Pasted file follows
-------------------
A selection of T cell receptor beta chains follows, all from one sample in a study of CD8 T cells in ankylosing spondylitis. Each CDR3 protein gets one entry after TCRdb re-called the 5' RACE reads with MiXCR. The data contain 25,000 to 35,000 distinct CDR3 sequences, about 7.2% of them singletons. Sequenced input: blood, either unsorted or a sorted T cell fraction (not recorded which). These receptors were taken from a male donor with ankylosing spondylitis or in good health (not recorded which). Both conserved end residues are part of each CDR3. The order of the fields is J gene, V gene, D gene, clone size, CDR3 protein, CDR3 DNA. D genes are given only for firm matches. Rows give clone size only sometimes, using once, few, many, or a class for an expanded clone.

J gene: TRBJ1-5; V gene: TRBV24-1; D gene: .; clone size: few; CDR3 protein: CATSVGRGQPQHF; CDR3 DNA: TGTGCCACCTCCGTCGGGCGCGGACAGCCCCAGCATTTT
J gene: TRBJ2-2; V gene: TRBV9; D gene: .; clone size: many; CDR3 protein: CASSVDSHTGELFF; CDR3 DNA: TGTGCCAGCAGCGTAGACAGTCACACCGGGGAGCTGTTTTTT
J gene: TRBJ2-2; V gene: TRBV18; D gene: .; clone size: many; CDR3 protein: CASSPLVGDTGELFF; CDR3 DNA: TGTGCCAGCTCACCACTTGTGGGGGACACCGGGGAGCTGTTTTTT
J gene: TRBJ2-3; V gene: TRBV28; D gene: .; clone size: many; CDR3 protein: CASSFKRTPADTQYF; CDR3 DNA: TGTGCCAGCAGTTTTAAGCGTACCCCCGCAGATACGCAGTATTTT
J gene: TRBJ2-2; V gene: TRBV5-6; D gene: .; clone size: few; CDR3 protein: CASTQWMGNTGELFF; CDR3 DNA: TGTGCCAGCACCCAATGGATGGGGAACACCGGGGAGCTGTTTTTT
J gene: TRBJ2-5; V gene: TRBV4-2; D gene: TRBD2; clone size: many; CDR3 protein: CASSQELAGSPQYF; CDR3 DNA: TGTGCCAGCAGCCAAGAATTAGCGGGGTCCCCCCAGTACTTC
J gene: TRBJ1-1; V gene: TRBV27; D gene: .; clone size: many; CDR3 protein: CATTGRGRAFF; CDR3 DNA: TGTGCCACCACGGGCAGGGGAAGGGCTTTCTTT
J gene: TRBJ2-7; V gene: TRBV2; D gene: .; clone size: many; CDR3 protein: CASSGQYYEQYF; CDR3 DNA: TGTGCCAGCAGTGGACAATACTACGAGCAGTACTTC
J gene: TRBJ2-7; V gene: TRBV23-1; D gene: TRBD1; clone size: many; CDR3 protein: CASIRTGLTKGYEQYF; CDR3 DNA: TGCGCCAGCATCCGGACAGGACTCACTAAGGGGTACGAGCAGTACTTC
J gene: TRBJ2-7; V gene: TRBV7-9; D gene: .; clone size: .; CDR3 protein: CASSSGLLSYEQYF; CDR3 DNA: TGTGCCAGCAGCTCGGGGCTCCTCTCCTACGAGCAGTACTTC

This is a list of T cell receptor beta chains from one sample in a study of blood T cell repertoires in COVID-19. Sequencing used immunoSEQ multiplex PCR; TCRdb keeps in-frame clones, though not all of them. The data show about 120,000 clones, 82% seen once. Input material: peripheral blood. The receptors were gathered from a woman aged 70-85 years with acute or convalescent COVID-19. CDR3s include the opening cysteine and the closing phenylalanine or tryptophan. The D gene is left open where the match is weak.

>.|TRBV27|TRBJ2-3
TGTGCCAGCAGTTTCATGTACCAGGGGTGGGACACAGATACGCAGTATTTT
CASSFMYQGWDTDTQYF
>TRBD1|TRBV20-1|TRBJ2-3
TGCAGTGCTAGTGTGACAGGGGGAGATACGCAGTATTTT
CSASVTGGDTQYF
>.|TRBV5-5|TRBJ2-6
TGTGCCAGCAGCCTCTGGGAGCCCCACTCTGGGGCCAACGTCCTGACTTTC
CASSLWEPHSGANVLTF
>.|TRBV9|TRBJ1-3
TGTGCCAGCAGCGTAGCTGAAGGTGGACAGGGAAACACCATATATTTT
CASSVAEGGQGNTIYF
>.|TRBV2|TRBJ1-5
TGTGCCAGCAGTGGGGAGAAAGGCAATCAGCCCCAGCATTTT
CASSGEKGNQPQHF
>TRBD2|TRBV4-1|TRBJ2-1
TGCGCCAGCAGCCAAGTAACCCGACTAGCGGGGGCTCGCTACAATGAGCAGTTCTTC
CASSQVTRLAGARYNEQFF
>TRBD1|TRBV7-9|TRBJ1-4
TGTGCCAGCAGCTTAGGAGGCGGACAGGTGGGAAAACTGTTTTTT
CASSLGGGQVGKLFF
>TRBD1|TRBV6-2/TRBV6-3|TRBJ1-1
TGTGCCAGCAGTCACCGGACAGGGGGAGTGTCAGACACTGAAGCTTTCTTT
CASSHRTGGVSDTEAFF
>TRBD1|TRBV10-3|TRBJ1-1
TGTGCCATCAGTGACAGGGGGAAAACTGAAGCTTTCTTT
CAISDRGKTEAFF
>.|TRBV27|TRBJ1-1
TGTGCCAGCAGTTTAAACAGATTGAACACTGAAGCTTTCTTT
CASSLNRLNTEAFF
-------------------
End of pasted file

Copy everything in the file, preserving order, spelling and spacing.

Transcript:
A selection of T cell receptor beta chains follows, all from one sample in a study of CD8 T cells in ankylosing spondylitis. Each CDR3 protein gets one entry after TCRdb re-called the 5' RACE reads with MiXCR. The data contain 25,000 to 35,000 distinct CDR3 sequences, about 7.2% of them singletons. Sequenced input: blood, either unsorted or a sorted T cell fraction (not recorded which). These receptors were taken from a male donor with ankylosing spondylitis or in good health (not recorded which). Both conserved end residues are part of each CDR3. The order of the fields is J gene, V gene, D gene, clone size, CDR3 protein, CDR3 DNA. D genes are given only for firm matches. Rows give clone size only sometimes, using once, few, many, or a class for an expanded clone.

J gene: TRBJ1-5; V gene: TRBV24-1; D gene: .; clone size: few; CDR3 protein: CATSVGRGQPQHF; CDR3 DNA: TGTGCCACCTCCGTCGGGCGCGGACAGCCCCAGCATTTT
J gene: TRBJ2-2; V gene: TRBV9; D gene: .; clone size: many; CDR3 protein: CASSVDSHTGELFF; CDR3 DNA: TGTGCCAGCAGCGTAGACAGTCACACCGGGGAGCTGTTTTTT
J gene: TRBJ2-2; V gene: TRBV18; D gene: .; clone size: many; CDR3 protein: CASSPLVGDTGELFF; CDR3 DNA: TGTGCCAGCTCACCACTTGTGGGGGACACCGGGGAGCTGTTTTTT
J gene: TRBJ2-3; V gene: TRBV28; D gene: .; clone size: many; CDR3 protein: CASSFKRTPADTQYF; CDR3 DNA: TGTGCCAGCAGTTTTAAGCGTACCCCCGCAGATACGCAGTATTTT
J gene: TRBJ2-2; V gene: TRBV5-6; D gene: .; clone size: few; CDR3 protein: CASTQWMGNTGELFF; CDR3 DNA: TGTGCCAGCACCCAATGGATGGGGAACACCGGGGAGCTGTTTTTT
J gene: TRBJ2-5; V gene: TRBV4-2; D gene: TRBD2; clone size: many; CDR3 protein: CASSQELAGSPQYF; CDR3 DNA: TGTGCCAGCAGCCAAGAATTAGCGGGGTCCCCCCAGTACTTC
J gene: TRBJ1-1; V gene: TRBV27; D gene: .; clone size: many; CDR3 protein: CATTGRGRAFF; CDR3 DNA: TGTGCCACCACGGGCAGGGGAAGGGCTTTCTTT
J gene: TRBJ2-7; V gene: TRBV2; D gene: .; clone size: many; CDR3 protein: CASSGQYYEQYF; CDR3 DNA: TGTGCCAGCAGTGGACAATACTACGAGCAGTACTTC
J gene: TRBJ2-7; V gene: TRBV23-1; D gene: TRBD1; clone size: many; CDR3 protein: CASIRTGLTKGYEQYF; CDR3 DNA: TGCGCCAGCATCCGGACAGGACTCACTAAGGGGTACGAGCAGTACTTC
J gene: TRBJ2-7; V gene: TRBV7-9; D gene: .; clone size: .; CDR3 protein: CASSSGLLSYEQYF; CDR3 DNA: TGTGCCAGCAGCTCGGGGCTCCTCTCCTACGAGCAGTACTTC

This is a list of T cell receptor beta chains from one sample in a study of blood T cell repertoires in COVID-19. Sequencing used immunoSEQ multiplex PCR; TCRdb keeps in-frame clones, though not all of them. The data show about 120,000 clones, 82% seen once. Input material: peripheral blood. The receptors were gathered from a woman aged 70-85 years with acute or convalescent COVID-19. CDR3s include the opening cysteine and the closing phenylalanine or tryptophan. The D gene is left open where the match is weak.

>.|TRBV27|TRBJ2-3
TGTGCCAGCAGTTTCATGTACCAGGGGTGGGACACAGATACGCAGTATTTT
CASSFMYQGWDTDTQYF
>TRBD1|TRBV20-1|TRBJ2-3
TGCAGTGCTAGTGTGACAGGGGGAGATACGCAGTATTTT
CSASVTGGDTQYF
>.|TRBV5-5|TRBJ2-6
TGTGCCAGCAGCCTCTGGGAGCCCCACTCTGGGGCCAACGTCCTGACTTTC
CASSLWEPHSGANVLTF
>.|TRBV9|TRBJ1-3
TGTGCCAGCAGCGTAGCTGAAGGTGGACAGGGAAACACCATATATTTT
CASSVAEGGQGNTIYF
>.|TRBV2|TRBJ1-5
TGTGCCAGCAGTGGGGAGAAAGGCAATCAGCCCCAGCATTTT
CASSGEKGNQPQHF
>TRBD2|TRBV4-1|TRBJ2-1
TGCGCCAGCAGCCAAGTAACCCGACTAGCGGGGGCTCGCTACAATGAGCAGTTCTTC
CASSQVTRLAGARYNEQFF
>TRBD1|TRBV7-9|TRBJ1-4
TGTGCCAGCAGCTTAGGAGGCGGACAGGTGGGAAAACTGTTTTTT
CASSLGGGQVGKLFF
>TRBD1|TRBV6-2/TRBV6-3|TRBJ1-1
TGTGCCAGCAGTCACCGGACAGGGGGAGTGTCAGACACTGAAGCTTTCTTT
CASSHRTGGVSDTEAFF
>TRBD1|TRBV10-3|TRBJ1-1
TGTGCCATCAGTGACAGGGGGAAAACTGAAGCTTTCTTT
CAISDRGKTEAFF
>.|TRBV27|TRBJ1-1
TGTGCCAGCAGTTTAAACAGATTGAACACTGAAGCTTTCTTT
CASSLNRLNTEAFF